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“Bite-Size Bits of Local, National, and Global History”

Near Bridger in Carbon County, Montana — The American West (Mountains)
 

The Pryor Mountains and Raptor Country

 
 
The Pryor Mountains and Raptor Country Marker image. Click for full size.
By Barry Swackhamer, September 17, 2020
1. The Pryor Mountains and Raptor Country Marker
Captions: (center) Deinonychus; (lower right) Pryor Mountains.
Inscription.  The Pryor Mountains are located on the horizon to the southeast. The prominent cliffs and dip slopes are Madison Limestone, which was deposited in shallow seas over 300 million years ago. Along the margins of the mountains, younger tan-colored Tensleep sandstone and brick-red Chugwater Formation crop out. Canyons in the range expose older rocks, including Precambrian basement rock more than two billion yeas old. Crustal blocks that form the Pryor Mountains were uplifted along reverse faults about 65-55 million years ago.
Over millions of years, water dissolved deep caves in the limestone. Some open vertically to the surface, allowing cold dense air to sink down into the cave. The rocks acts as an insulator, trapping the dense air and moisture underground, resulting in spectacular ice caves, such as Big Ice Cave. Other caves in the mountains have fantastic formations of stalagmites and stalactites.
About 115 million years ago, a 10-foot long dinosaur with razor-sharp claws and teeth and retractable slashing talons on its hind feet hunted in pacts in this area. Lightly-built, agile and quick, this intelligent carnivore could run at
The Pryor Mountains and Raptor Country Marker image. Click for full size.
By Barry Swackhamer, September 17, 2020
2. The Pryor Mountains and Raptor Country Marker
speeds up to 25 miles per hour and was the perfect killing machine of its time. In 1964 on a wind-swept hill in the badlands near here, Yale professor John Ostrom discovered the fossil remains of just such a creature. Called Deinonychus ("Terrible Claw"), the discovery of this animal revolutionized the study of paleontology and changed our understanding of dinosaurs. Because of its unique skeletal structure, Deinonychus had more in common with birds that it did reptiles. The great amount of energy needed for it to survive has also led some to believe that it was warm-blooded rather than cold-blooded like its reptilian cousins. Because of Deinonychus, paleontologists now consider dinosaurs to have been agile, smart, and social animals rather than slow-moving and dull-witted. Fortunately for us, Deinonychus died out millions of yeas ago and no longer scour these hills for prey.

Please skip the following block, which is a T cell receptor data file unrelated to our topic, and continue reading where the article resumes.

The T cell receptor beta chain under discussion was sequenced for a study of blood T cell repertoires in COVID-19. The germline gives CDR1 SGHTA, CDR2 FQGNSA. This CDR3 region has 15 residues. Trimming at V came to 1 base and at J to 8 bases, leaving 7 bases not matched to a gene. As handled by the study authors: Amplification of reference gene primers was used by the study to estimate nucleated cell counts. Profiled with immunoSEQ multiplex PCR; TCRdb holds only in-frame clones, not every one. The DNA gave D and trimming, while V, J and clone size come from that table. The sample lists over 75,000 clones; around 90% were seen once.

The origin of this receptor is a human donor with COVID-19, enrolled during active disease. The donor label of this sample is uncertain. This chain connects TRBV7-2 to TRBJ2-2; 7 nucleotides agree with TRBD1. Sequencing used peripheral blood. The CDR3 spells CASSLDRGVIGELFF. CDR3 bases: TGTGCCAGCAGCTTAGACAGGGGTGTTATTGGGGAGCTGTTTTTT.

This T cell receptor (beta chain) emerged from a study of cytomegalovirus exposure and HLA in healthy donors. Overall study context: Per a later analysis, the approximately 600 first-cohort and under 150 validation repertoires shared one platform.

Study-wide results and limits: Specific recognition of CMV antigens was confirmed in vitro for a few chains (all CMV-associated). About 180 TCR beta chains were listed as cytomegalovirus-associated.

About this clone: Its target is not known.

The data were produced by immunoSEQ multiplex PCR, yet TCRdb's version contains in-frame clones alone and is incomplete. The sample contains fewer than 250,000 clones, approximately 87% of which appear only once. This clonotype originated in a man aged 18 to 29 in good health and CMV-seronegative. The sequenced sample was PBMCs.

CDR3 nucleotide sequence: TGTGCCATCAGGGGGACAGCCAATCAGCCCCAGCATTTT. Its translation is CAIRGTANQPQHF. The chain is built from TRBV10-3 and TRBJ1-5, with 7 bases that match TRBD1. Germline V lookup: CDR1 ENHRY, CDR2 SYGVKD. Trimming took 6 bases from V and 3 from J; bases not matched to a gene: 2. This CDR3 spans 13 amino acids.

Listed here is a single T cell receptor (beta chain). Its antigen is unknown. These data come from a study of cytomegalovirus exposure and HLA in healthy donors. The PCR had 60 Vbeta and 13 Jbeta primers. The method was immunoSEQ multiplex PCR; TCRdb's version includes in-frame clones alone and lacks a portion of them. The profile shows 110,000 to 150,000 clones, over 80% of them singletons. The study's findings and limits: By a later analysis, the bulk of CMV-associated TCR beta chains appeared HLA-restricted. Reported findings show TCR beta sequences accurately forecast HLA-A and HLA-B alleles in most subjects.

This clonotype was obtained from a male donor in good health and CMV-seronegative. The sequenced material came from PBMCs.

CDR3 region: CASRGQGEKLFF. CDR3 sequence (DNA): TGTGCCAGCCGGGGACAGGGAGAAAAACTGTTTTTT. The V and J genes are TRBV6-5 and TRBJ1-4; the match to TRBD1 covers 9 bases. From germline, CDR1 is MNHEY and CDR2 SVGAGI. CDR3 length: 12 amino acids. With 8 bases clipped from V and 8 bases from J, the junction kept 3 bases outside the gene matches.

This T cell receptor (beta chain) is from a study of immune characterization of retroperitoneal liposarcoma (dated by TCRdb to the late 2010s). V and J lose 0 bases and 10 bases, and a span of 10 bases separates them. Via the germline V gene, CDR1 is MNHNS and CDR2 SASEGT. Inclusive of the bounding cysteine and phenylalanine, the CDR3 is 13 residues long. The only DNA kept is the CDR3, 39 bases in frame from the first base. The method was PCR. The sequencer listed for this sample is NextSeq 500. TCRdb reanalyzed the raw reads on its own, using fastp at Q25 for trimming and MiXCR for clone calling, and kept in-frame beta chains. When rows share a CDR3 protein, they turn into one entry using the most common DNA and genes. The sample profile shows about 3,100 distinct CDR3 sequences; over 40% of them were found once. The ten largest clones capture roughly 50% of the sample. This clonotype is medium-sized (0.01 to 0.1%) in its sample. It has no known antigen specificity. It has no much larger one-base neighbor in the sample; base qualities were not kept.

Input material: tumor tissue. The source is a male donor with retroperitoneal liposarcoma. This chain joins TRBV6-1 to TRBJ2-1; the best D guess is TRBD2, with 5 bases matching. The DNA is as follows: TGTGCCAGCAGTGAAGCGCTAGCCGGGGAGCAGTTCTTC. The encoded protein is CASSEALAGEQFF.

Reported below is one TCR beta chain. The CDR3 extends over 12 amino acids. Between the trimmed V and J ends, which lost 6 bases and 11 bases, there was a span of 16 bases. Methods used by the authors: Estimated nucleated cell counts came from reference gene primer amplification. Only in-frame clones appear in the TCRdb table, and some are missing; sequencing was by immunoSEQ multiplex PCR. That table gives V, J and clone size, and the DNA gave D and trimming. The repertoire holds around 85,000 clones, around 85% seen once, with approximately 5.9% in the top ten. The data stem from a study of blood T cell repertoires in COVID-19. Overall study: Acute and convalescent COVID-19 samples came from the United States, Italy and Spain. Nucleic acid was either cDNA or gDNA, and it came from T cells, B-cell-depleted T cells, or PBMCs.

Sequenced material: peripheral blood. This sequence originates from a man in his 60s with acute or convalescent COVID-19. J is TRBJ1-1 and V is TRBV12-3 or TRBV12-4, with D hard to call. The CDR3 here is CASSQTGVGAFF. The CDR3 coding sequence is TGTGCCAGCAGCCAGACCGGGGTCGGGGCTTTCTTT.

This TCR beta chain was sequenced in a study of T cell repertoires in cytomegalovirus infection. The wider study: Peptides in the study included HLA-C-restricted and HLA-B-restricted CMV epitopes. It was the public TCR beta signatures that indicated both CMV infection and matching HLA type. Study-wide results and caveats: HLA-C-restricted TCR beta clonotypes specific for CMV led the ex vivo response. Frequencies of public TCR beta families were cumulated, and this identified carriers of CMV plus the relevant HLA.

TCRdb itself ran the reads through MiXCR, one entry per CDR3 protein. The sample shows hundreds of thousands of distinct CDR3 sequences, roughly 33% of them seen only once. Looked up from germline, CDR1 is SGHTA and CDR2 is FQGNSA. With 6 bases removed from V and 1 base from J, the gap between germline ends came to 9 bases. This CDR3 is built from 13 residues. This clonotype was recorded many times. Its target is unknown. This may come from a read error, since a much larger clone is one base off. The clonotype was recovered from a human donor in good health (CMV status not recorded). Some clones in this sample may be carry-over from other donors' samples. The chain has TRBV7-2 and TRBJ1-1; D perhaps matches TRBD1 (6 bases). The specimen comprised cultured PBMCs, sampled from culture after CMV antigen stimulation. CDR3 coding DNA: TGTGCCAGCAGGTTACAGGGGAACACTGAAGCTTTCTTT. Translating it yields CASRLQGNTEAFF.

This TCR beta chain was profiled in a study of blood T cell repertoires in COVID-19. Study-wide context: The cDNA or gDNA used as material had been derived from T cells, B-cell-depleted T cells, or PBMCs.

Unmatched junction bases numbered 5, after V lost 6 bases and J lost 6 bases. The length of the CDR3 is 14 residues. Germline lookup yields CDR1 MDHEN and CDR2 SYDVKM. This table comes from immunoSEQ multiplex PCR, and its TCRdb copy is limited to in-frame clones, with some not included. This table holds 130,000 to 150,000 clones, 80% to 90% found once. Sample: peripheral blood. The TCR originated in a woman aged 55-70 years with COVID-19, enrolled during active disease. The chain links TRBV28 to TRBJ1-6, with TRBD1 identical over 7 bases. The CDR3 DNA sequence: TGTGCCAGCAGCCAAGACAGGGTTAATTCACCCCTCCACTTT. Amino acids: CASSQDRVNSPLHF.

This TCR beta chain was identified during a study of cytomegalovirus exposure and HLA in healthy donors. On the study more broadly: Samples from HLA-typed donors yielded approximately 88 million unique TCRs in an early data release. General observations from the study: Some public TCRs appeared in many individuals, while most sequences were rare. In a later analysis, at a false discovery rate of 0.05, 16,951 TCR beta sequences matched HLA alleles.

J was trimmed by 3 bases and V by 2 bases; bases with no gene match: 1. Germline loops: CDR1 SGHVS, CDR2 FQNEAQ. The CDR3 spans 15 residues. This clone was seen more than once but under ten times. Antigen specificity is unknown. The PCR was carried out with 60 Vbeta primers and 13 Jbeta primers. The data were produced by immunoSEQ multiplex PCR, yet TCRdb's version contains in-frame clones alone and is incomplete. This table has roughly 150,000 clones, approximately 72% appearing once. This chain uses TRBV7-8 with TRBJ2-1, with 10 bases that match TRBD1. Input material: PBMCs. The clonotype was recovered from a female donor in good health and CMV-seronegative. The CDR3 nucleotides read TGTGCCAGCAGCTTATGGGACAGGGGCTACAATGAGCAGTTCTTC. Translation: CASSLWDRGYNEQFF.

Geo-Facts:
• The Pryor Mountains are named for Sergeant Nathaniel Pryor, a member of the Lewis and Clark Expediton (1804-1806).
• The Chugwater Formation is named for the town in Wyoming and is easily recognizable by it (sic) brick-red color, which is caused by the oxidation of iron minerals in the rock.
• The Velociraptos in the Jurassic Park movies are a close relative of Deinonychus.
Geo-Acivity:
• Imagine
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you are back in time when Deinonychus hunted in packs in this area. Can you spot any places where you might be able to hide? This dinosaur could run as speeds up to 25 miles per hour. What are some animals that are alive today that can run this fast?
 
Erected by Montana Department of Transportation.
 
Topics. This historical marker is listed in these topic lists: Natural FeaturesPaleontology.
 
Location. 45° 20.273′ N, 108° 54.973′ W. Marker is near Bridger, Montana, in Carbon County. Marker can be reached from U.S. 310 near Sand Creek Road, on the left when traveling south. The marker is located at the Bridger Rest Area, about 3 miles north of the town of Bridger. Touch for map. Marker is in this post office area: Bridger MT 59014, United States of America. Touch for directions.
 
Other nearby markers. At least 8 other markers are within 4 miles of this marker, measured as the crow flies. The Pryor Mountains (a few steps from this marker); Methodist Episcopal Church and Parsonage (approx. 2.9 miles away); The Corey House (approx. 2.9 miles away); Jim Bridger, Mountain Man (approx. 3.2 miles away); a different marker also named Jim Bridger, Mountain Man (approx. 3.2 miles away); John Gibson House (approx. 3.7 miles away); Samuel and Jennie Greenblatt Residence
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(approx. 3.7 miles away); Northern Pacific Railroad Depot (approx. 3.8 miles away). Touch for a list and map of all markers in Bridger.
 
 
Credits. This page was last revised on February 15, 2021. It was originally submitted on February 15, 2021, by Barry Swackhamer of Brentwood, California. This page has been viewed 55 times since then. Photos:   1, 2. submitted on February 15, 2021, by Barry Swackhamer of Brentwood, California.
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Mar. 5, 2021